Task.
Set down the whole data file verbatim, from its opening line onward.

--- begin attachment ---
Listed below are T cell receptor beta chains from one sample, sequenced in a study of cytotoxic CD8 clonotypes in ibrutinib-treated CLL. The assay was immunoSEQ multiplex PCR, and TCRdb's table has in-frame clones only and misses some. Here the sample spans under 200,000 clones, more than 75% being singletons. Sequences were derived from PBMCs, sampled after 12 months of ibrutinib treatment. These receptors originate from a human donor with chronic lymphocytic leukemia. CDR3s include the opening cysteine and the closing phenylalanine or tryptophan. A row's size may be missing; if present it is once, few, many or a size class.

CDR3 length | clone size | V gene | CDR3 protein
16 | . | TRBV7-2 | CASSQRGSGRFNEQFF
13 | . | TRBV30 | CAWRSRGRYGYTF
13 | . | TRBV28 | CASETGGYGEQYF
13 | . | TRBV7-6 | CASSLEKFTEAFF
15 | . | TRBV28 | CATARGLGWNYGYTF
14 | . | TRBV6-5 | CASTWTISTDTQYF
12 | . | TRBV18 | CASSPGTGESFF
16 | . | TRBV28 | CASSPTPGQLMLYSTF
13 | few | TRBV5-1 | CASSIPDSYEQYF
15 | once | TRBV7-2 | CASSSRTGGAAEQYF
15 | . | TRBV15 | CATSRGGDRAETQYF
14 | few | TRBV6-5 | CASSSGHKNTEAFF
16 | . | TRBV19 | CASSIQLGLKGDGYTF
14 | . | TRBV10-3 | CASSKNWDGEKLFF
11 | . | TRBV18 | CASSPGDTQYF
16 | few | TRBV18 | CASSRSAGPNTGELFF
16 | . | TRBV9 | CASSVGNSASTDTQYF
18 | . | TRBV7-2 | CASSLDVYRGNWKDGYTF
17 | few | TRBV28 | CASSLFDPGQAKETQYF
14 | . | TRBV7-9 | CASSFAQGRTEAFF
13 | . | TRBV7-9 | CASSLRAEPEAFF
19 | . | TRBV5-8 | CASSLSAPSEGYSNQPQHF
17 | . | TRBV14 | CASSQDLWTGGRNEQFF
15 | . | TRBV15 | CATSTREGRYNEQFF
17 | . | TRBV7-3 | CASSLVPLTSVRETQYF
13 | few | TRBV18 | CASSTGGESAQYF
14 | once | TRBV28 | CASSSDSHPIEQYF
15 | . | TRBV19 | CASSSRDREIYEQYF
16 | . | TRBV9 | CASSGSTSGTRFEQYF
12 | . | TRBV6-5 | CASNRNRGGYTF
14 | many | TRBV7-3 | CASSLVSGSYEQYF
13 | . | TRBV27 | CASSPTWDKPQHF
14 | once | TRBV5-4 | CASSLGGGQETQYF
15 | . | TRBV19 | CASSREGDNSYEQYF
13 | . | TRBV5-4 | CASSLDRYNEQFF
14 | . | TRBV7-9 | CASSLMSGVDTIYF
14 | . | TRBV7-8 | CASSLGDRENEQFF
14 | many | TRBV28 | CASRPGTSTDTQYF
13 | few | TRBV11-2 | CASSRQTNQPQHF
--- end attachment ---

Listed below are T cell receptor beta chains from one sample, sequenced in a study of cytotoxic CD8 clonotypes in ibrutinib-treated CLL. The assay was immunoSEQ multiplex PCR, and TCRdb's table has in-frame clones only and misses some. Here the sample spans under 200,000 clones, more than 75% being singletons. Sequences were derived from PBMCs, sampled after 12 months of ibrutinib treatment. These receptors originate from a human donor with chronic lymphocytic leukemia. CDR3s include the opening cysteine and the closing phenylalanine or tryptophan. A row's size may be missing; if present it is once, few, many or a size class.

CDR3 length | clone size | V gene | CDR3 protein
16 | . | TRBV7-2 | CASSQRGSGRFNEQFF
13 | . | TRBV30 | CAWRSRGRYGYTF
13 | . | TRBV28 | CASETGGYGEQYF
13 | . | TRBV7-6 | CASSLEKFTEAFF
15 | . | TRBV28 | CATARGLGWNYGYTF
14 | . | TRBV6-5 | CASTWTISTDTQYF
12 | . | TRBV18 | CASSPGTGESFF
16 | . | TRBV28 | CASSPTPGQLMLYSTF
13 | few | TRBV5-1 | CASSIPDSYEQYF
15 | once | TRBV7-2 | CASSSRTGGAAEQYF
15 | . | TRBV15 | CATSRGGDRAETQYF
14 | few | TRBV6-5 | CASSSGHKNTEAFF
16 | . | TRBV19 | CASSIQLGLKGDGYTF
14 | . | TRBV10-3 | CASSKNWDGEKLFF
11 | . | TRBV18 | CASSPGDTQYF
16 | few | TRBV18 | CASSRSAGPNTGELFF
16 | . | TRBV9 | CASSVGNSASTDTQYF
18 | . | TRBV7-2 | CASSLDVYRGNWKDGYTF
17 | few | TRBV28 | CASSLFDPGQAKETQYF
14 | . | TRBV7-9 | CASSFAQGRTEAFF
13 | . | TRBV7-9 | CASSLRAEPEAFF
19 | . | TRBV5-8 | CASSLSAPSEGYSNQPQHF
17 | . | TRBV14 | CASSQDLWTGGRNEQFF
15 | . | TRBV15 | CATSTREGRYNEQFF
17 | . | TRBV7-3 | CASSLVPLTSVRETQYF
13 | few | TRBV18 | CASSTGGESAQYF
14 | once | TRBV28 | CASSSDSHPIEQYF
15 | . | TRBV19 | CASSSRDREIYEQYF
16 | . | TRBV9 | CASSGSTSGTRFEQYF
12 | . | TRBV6-5 | CASNRNRGGYTF
14 | many | TRBV7-3 | CASSLVSGSYEQYF
13 | . | TRBV27 | CASSPTWDKPQHF
14 | once | TRBV5-4 | CASSLGGGQETQYF
15 | . | TRBV19 | CASSREGDNSYEQYF
13 | . | TRBV5-4 | CASSLDRYNEQFF
14 | . | TRBV7-9 | CASSLMSGVDTIYF
14 | . | TRBV7-8 | CASSLGDRENEQFF
14 | many | TRBV28 | CASRPGTSTDTQYF
13 | few | TRBV11-2 | CASSRQTNQPQHF